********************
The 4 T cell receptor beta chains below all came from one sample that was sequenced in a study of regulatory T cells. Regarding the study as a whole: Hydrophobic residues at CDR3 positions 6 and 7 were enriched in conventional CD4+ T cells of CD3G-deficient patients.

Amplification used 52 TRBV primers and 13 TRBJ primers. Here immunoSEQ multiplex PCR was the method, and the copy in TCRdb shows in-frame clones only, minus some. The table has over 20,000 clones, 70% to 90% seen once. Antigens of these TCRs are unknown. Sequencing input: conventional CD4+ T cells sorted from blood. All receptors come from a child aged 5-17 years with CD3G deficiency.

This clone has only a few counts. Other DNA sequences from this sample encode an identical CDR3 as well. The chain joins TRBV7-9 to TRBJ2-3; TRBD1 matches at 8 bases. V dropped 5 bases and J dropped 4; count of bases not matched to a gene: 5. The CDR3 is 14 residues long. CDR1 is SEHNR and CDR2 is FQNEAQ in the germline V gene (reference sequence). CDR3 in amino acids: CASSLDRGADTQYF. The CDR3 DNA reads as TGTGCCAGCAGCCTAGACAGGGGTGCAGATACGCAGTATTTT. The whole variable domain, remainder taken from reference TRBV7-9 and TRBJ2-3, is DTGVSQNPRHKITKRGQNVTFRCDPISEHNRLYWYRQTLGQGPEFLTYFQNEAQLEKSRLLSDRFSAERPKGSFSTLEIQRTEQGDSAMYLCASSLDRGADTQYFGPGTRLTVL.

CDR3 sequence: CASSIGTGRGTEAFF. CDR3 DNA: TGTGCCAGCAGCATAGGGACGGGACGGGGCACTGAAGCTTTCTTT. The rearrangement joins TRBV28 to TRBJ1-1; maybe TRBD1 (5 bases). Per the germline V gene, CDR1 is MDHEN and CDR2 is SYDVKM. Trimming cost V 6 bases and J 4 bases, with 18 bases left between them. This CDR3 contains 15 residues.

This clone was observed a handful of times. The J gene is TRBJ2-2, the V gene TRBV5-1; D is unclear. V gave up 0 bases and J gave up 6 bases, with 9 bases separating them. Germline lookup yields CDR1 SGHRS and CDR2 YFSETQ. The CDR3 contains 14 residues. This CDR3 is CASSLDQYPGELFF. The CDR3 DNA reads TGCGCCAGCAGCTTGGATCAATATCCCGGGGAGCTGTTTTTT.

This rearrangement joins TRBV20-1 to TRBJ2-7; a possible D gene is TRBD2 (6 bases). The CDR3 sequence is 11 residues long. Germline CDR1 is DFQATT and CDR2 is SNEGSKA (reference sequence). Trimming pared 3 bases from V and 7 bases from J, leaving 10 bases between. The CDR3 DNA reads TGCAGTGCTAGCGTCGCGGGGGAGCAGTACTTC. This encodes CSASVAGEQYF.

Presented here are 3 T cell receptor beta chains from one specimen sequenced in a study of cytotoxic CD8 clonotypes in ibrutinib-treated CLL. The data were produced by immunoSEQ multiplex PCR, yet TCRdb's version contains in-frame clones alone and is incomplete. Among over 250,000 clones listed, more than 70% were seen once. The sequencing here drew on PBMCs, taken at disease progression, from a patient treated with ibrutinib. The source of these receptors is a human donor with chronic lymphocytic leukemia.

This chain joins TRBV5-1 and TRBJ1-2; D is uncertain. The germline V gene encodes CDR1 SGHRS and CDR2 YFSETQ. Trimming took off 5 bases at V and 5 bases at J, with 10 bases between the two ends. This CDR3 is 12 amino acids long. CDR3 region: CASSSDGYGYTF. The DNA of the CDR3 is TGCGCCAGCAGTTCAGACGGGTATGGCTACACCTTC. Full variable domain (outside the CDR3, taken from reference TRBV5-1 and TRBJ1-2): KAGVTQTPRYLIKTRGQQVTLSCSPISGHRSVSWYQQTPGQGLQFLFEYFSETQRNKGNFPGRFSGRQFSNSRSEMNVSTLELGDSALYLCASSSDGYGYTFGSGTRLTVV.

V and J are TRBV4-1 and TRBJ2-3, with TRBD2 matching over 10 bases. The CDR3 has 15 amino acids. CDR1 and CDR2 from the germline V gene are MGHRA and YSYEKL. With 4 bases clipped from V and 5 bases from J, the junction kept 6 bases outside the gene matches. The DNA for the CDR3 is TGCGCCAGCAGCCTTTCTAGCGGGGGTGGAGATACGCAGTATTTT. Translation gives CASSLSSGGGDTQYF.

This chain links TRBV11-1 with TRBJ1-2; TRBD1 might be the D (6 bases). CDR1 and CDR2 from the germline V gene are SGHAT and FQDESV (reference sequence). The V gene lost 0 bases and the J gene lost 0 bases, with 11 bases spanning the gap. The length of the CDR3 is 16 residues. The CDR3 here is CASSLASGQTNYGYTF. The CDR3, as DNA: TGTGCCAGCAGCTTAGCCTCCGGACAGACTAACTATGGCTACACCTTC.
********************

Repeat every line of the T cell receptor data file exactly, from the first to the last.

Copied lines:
The 4 T cell receptor beta chains below all came from one sample that was sequenced in a study of regulatory T cells. Regarding the study as a whole: Hydrophobic residues at CDR3 positions 6 and 7 were enriched in conventional CD4+ T cells of CD3G-deficient patients.

Amplification used 52 TRBV primers and 13 TRBJ primers. Here immunoSEQ multiplex PCR was the method, and the copy in TCRdb shows in-frame clones only, minus some. The table has over 20,000 clones, 70% to 90% seen once. Antigens of these TCRs are unknown. Sequencing input: conventional CD4+ T cells sorted from blood. All receptors come from a child aged 5-17 years with CD3G deficiency.

This clone has only a few counts. Other DNA sequences from this sample encode an identical CDR3 as well. The chain joins TRBV7-9 to TRBJ2-3; TRBD1 matches at 8 bases. V dropped 5 bases and J dropped 4; count of bases not matched to a gene: 5. The CDR3 is 14 residues long. CDR1 is SEHNR and CDR2 is FQNEAQ in the germline V gene (reference sequence). CDR3 in amino acids: CASSLDRGADTQYF. The CDR3 DNA reads as TGTGCCAGCAGCCTAGACAGGGGTGCAGATACGCAGTATTTT. The whole variable domain, remainder taken from reference TRBV7-9 and TRBJ2-3, is DTGVSQNPRHKITKRGQNVTFRCDPISEHNRLYWYRQTLGQGPEFLTYFQNEAQLEKSRLLSDRFSAERPKGSFSTLEIQRTEQGDSAMYLCASSLDRGADTQYFGPGTRLTVL.

CDR3 sequence: CASSIGTGRGTEAFF. CDR3 DNA: TGTGCCAGCAGCATAGGGACGGGACGGGGCACTGAAGCTTTCTTT. The rearrangement joins TRBV28 to TRBJ1-1; maybe TRBD1 (5 bases). Per the germline V gene, CDR1 is MDHEN and CDR2 is SYDVKM. Trimming cost V 6 bases and J 4 bases, with 18 bases left between them. This CDR3 contains 15 residues.

This clone was observed a handful of times. The J gene is TRBJ2-2, the V gene TRBV5-1; D is unclear. V gave up 0 bases and J gave up 6 bases, with 9 bases separating them. Germline lookup yields CDR1 SGHRS and CDR2 YFSETQ. The CDR3 contains 14 residues. This CDR3 is CASSLDQYPGELFF. The CDR3 DNA reads TGCGCCAGCAGCTTGGATCAATATCCCGGGGAGCTGTTTTTT.

This rearrangement joins TRBV20-1 to TRBJ2-7; a possible D gene is TRBD2 (6 bases). The CDR3 sequence is 11 residues long. Germline CDR1 is DFQATT and CDR2 is SNEGSKA (reference sequence). Trimming pared 3 bases from V and 7 bases from J, leaving 10 bases between. The CDR3 DNA reads TGCAGTGCTAGCGTCGCGGGGGAGCAGTACTTC. This encodes CSASVAGEQYF.

Presented here are 3 T cell receptor beta chains from one specimen sequenced in a study of cytotoxic CD8 clonotypes in ibrutinib-treated CLL. The data were produced by immunoSEQ multiplex PCR, yet TCRdb's version contains in-frame clones alone and is incomplete. Among over 250,000 clones listed, more than 70% were seen once. The sequencing here drew on PBMCs, taken at disease progression, from a patient treated with ibrutinib. The source of these receptors is a human donor with chronic lymphocytic leukemia.

This chain joins TRBV5-1 and TRBJ1-2; D is uncertain. The germline V gene encodes CDR1 SGHRS and CDR2 YFSETQ. Trimming took off 5 bases at V and 5 bases at J, with 10 bases between the two ends. This CDR3 is 12 amino acids long. CDR3 region: CASSSDGYGYTF. The DNA of the CDR3 is TGCGCCAGCAGTTCAGACGGGTATGGCTACACCTTC. Full variable domain (outside the CDR3, taken from reference TRBV5-1 and TRBJ1-2): KAGVTQTPRYLIKTRGQQVTLSCSPISGHRSVSWYQQTPGQGLQFLFEYFSETQRNKGNFPGRFSGRQFSNSRSEMNVSTLELGDSALYLCASSSDGYGYTFGSGTRLTVV.

V and J are TRBV4-1 and TRBJ2-3, with TRBD2 matching over 10 bases. The CDR3 has 15 amino acids. CDR1 and CDR2 from the germline V gene are MGHRA and YSYEKL. With 4 bases clipped from V and 5 bases from J, the junction kept 6 bases outside the gene matches. The DNA for the CDR3 is TGCGCCAGCAGCCTTTCTAGCGGGGGTGGAGATACGCAGTATTTT. Translation gives CASSLSSGGGDTQYF.

This chain links TRBV11-1 with TRBJ1-2; TRBD1 might be the D (6 bases). CDR1 and CDR2 from the germline V gene are SGHAT and FQDESV (reference sequence). The V gene lost 0 bases and the J gene lost 0 bases, with 11 bases spanning the gap. The length of the CDR3 is 16 residues. The CDR3 here is CASSLASGQTNYGYTF. The CDR3, as DNA: TGTGCCAGCAGCTTAGCCTCCGGACAGACTAACTATGGCTACACCTTC.